By Matthew Kaplan on April 17, 2012 - 7:52pm.
Given the present dearth of strategy and role-playing games on the young Vita, exposure to some classic Atlus games couldn't come at a better time. I recently had a chance to play nine of these games for the first time on Vita and I came away from the experience realizing that, even if most of these games are ports of earlier releases, no one picks up on and supports unique properties the way Atlus does. This is the company that published oddball titles like Hammerin' Hero and Eggs of Steel, after all.
By Sparky Clarkson on April 8, 2012 - 9:30am.
The convoluted logic of the Mass Effect trilogy's controversial ending hinges on the idea that sufficiently advanced species will inevitably create artificially intelligent life that will rebel and, if left unchecked, exterminate all organic life in the galaxy. To combat this threat, the Reapers harvest advanced civilizations, giving primitive ones the chance to flourish without being snuffed out in their infancy.
By Peter Skerritt on April 6, 2012 - 4:04pm.
You've undoubtedly heard it by now: Electronic Arts pulled a big upset in The Consumerist's Worst Company in America tournament for 2012, besting favorites Bank of America by a majority vote of nearly two-thirds. While I think that it's telling that a video game company found its way into the voting to begin with, considering all of the potential candidates out there, the end result will change nothing.
By Dale Weir on April 6, 2012 - 3:51pm.
The guys at Extra Credits have jumped into the Mass Effect 3 Day One DLC kerfuffle. What's great is that it is a measured take on the Mass Effect 3 DLC, as well as DLC in general. Worth a look.
By Sparky Clarkson on April 1, 2012 - 3:16pm.
We should have known the conclusion would be trouble. Ending a game like Mass Effect 3 poses a special set of problems, because a central attraction of Western RPGs is that their systems respond to player choice. Mass Effect and its like are the classic case of games that generate stories through collaboration between designer and player. Drawing things to a close, however, requires the hand of the developer to show, often in ways that seem unattractive.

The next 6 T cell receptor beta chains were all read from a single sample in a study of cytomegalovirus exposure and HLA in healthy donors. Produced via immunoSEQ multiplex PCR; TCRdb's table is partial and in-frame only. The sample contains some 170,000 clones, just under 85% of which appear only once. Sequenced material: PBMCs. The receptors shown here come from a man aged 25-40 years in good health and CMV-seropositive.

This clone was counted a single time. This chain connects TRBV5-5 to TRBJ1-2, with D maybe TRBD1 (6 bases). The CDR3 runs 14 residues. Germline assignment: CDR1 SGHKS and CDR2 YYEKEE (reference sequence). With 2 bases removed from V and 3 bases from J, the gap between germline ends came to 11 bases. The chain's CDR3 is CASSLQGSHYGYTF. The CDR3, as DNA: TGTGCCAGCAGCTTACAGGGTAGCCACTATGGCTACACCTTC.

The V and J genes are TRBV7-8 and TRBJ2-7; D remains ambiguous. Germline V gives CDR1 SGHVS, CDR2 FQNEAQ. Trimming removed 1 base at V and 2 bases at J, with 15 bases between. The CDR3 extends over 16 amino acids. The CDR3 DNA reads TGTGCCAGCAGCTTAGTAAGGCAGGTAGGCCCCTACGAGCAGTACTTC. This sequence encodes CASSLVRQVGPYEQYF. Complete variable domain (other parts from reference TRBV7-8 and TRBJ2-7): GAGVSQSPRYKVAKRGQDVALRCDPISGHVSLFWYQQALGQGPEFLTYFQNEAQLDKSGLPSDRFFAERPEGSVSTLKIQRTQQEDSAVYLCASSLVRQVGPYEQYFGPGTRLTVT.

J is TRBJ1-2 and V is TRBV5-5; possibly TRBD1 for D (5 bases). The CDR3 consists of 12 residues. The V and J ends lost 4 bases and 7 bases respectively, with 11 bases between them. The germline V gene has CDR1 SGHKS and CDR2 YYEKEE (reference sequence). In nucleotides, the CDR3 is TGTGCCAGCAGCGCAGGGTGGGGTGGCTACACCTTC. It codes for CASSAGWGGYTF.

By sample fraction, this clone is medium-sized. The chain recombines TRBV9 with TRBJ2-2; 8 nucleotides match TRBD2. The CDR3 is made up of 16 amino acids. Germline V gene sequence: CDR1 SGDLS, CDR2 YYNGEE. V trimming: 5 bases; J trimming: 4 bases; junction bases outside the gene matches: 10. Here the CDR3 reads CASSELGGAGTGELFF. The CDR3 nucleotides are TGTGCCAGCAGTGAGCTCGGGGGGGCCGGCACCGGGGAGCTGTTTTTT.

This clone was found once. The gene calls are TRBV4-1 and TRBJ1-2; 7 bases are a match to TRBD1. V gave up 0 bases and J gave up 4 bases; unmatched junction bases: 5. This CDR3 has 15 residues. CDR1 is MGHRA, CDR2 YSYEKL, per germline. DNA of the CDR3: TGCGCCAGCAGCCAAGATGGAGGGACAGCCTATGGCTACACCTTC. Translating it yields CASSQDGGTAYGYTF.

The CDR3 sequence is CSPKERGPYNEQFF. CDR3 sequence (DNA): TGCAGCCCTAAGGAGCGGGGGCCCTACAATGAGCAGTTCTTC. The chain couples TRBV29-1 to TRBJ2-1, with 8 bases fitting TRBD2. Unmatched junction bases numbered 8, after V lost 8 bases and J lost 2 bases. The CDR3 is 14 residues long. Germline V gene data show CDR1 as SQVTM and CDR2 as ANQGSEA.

By Sparky Clarkson on April 1, 2012 - 2:35pm.
The Falmer are coming. You can hear guards whispering about them in Skyrim's towns. You can encounter them through their attacks on trading caravans or isolated, unlucky outposts. In the journey to Blackreach, if not before, you will encounter the Falmer. Blind and pale, they scurry through the caves beneath Skyrim, clothed and armed with chitin from their hideous insect livestock, communicating in primitive hisses. Considering only these characteristics, it would be easy to dismiss the Falmer as goblins by another name, like Mass Effect's awful Vorcha. However, the fiction surrounding the Falmer positions them as a touchstone for many of Skyrim's main ideas.
By Dale Weir on April 1, 2012 - 2:28pm.
And here it is, the final part of Extra Credits' take Western role-playing game vs Japanese role-playing games. Here they look at why the Japanese RPG has fallen behind its Western counterpart and maybe how to reverse its course.
By Dale Weir on March 30, 2012 - 12:51pm.
Extra Credits returns with more on the Western role-playing game vs Japanese role-playing games debate. This time they challenge our genre classifications and dare to imply that they are a bit antiquated.
By Richard Naik on March 28, 2012 - 6:57pm.
A copious amount of blood, sweat, tears and other bodily fluids have already been spilled over Mass Effect 3′s ending. Several of the first few Google results concern the overwhelmingly negative fan reaction in some way, be it in the form of an online petition or a silly FTC complaint. The laser-like focus on the ending is a damn dirty shame, because outside of those five minutes at the very end of the game and a shaky first hour or so, Mass Effect 3 is about as good a series finale as I could have hoped for.
By Brad Gallaway on March 28, 2012 - 6:00pm.
So, Journey. My review schedule was quite full when this much-anticipated project from thatgamecompany was released on PlayStation Network, and the other night was the first chance I had to get to it. I was a huge fan of Flow, I loved Flower, and I've been looking forward to Journey ever since I knew about it. While I was playing, several people asked what my opinion was, and I knew that there was absolutely no way I could even begin to address the topic over Twitter. Hence, this entry.
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